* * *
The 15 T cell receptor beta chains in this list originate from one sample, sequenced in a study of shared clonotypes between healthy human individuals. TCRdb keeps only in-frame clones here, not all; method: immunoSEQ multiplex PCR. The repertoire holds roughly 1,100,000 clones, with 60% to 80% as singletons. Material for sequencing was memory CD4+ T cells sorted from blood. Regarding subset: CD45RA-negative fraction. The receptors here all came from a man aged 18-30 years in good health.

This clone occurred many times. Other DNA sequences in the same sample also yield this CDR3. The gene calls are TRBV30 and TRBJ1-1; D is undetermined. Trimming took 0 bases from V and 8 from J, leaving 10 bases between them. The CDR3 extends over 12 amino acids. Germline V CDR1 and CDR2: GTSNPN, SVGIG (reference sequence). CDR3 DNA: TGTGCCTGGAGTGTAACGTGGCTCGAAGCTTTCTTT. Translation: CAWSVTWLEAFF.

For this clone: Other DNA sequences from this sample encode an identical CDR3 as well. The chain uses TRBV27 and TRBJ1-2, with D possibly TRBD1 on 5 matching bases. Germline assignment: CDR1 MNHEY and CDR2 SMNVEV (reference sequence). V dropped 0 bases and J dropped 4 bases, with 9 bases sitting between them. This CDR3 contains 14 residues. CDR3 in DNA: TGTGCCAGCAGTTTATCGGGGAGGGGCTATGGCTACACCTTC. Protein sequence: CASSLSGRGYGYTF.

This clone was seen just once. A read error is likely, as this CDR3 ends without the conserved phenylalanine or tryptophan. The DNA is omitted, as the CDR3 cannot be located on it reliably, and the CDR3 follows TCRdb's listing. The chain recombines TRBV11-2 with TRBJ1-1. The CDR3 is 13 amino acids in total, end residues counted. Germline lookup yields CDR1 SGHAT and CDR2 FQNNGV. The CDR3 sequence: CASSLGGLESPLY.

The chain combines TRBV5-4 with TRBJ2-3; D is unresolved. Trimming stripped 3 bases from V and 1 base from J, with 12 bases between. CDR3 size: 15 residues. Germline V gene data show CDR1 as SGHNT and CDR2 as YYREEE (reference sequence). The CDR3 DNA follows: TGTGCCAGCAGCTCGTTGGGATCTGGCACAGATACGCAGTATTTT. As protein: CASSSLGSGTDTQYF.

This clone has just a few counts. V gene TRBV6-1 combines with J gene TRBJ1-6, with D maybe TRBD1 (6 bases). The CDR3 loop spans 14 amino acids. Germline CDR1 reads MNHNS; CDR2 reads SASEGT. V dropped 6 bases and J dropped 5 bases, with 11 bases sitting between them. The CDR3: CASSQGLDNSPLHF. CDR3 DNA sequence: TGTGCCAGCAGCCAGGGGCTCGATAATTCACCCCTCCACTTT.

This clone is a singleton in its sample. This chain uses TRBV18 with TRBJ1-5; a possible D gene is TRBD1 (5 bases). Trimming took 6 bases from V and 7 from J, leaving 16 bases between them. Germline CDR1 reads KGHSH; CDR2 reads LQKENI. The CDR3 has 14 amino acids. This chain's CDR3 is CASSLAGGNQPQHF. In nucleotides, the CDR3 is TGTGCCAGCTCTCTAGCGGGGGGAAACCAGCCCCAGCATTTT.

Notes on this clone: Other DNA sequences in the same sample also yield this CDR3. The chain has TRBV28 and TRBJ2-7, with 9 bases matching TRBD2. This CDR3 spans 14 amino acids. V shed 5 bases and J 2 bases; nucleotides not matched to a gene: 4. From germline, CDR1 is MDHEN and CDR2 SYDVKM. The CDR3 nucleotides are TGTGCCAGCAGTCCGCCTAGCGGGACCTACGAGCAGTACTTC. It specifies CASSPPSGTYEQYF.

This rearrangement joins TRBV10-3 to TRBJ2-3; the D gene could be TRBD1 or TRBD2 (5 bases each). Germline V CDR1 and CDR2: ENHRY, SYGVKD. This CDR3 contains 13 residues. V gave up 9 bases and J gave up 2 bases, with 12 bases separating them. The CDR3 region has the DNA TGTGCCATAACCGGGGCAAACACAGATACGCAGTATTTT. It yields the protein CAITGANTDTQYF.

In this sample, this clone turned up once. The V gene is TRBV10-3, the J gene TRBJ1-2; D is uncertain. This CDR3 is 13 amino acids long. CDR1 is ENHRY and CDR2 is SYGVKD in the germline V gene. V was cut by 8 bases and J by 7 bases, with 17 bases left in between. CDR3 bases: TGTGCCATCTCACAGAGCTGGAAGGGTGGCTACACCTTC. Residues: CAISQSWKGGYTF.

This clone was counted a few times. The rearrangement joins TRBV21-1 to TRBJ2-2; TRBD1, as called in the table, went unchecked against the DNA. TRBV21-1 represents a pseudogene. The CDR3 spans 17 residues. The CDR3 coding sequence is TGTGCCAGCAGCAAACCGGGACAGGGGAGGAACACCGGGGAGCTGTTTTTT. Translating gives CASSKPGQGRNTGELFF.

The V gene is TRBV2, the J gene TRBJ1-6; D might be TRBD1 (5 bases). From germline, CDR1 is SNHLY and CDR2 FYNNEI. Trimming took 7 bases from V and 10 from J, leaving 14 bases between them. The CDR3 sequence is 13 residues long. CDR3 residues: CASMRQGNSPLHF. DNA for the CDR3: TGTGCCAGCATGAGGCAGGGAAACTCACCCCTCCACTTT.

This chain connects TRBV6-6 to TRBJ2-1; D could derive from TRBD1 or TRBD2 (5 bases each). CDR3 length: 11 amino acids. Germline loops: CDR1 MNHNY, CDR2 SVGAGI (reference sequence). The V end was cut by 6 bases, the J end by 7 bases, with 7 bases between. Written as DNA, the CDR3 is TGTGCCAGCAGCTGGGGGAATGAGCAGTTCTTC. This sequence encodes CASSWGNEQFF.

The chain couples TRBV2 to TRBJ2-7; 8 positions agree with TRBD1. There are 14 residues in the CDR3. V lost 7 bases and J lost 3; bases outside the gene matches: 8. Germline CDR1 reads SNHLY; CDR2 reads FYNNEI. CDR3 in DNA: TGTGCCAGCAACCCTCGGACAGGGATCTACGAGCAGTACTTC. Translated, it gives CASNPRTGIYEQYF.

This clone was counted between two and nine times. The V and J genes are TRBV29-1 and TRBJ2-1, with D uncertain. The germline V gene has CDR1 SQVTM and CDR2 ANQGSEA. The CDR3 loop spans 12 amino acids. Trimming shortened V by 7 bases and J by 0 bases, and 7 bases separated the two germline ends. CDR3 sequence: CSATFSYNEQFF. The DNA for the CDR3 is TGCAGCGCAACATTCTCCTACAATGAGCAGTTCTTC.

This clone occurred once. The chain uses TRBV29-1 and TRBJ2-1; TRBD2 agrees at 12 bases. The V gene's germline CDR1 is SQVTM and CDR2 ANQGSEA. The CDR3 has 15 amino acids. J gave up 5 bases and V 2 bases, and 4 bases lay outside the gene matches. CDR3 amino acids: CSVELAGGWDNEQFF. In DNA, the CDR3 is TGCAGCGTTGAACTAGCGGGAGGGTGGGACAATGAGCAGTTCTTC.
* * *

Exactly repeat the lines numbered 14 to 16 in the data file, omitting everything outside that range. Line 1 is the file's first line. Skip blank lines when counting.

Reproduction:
The chain couples TRBV2 to TRBJ2-7; 8 positions agree with TRBD1. There are 14 residues in the CDR3. V lost 7 bases and J lost 3; bases outside the gene matches: 8. Germline CDR1 reads SNHLY; CDR2 reads FYNNEI. CDR3 in DNA: TGTGCCAGCAACCCTCGGACAGGGATCTACGAGCAGTACTTC. Translated, it gives CASNPRTGIYEQYF.

This clone was counted between two and nine times. The V and J genes are TRBV29-1 and TRBJ2-1, with D uncertain. The germline V gene has CDR1 SQVTM and CDR2 ANQGSEA. The CDR3 loop spans 12 amino acids. Trimming shortened V by 7 bases and J by 0 bases, and 7 bases separated the two germline ends. CDR3 sequence: CSATFSYNEQFF. The DNA for the CDR3 is TGCAGCGCAACATTCTCCTACAATGAGCAGTTCTTC.

This clone occurred once. The chain uses TRBV29-1 and TRBJ2-1; TRBD2 agrees at 12 bases. The V gene's germline CDR1 is SQVTM and CDR2 ANQGSEA. The CDR3 has 15 amino acids. J gave up 5 bases and V 2 bases, and 4 bases lay outside the gene matches. CDR3 amino acids: CSVELAGGWDNEQFF. In DNA, the CDR3 is TGCAGCGTTGAACTAGCGGGAGGGTGGGACAATGAGCAGTTCTTC.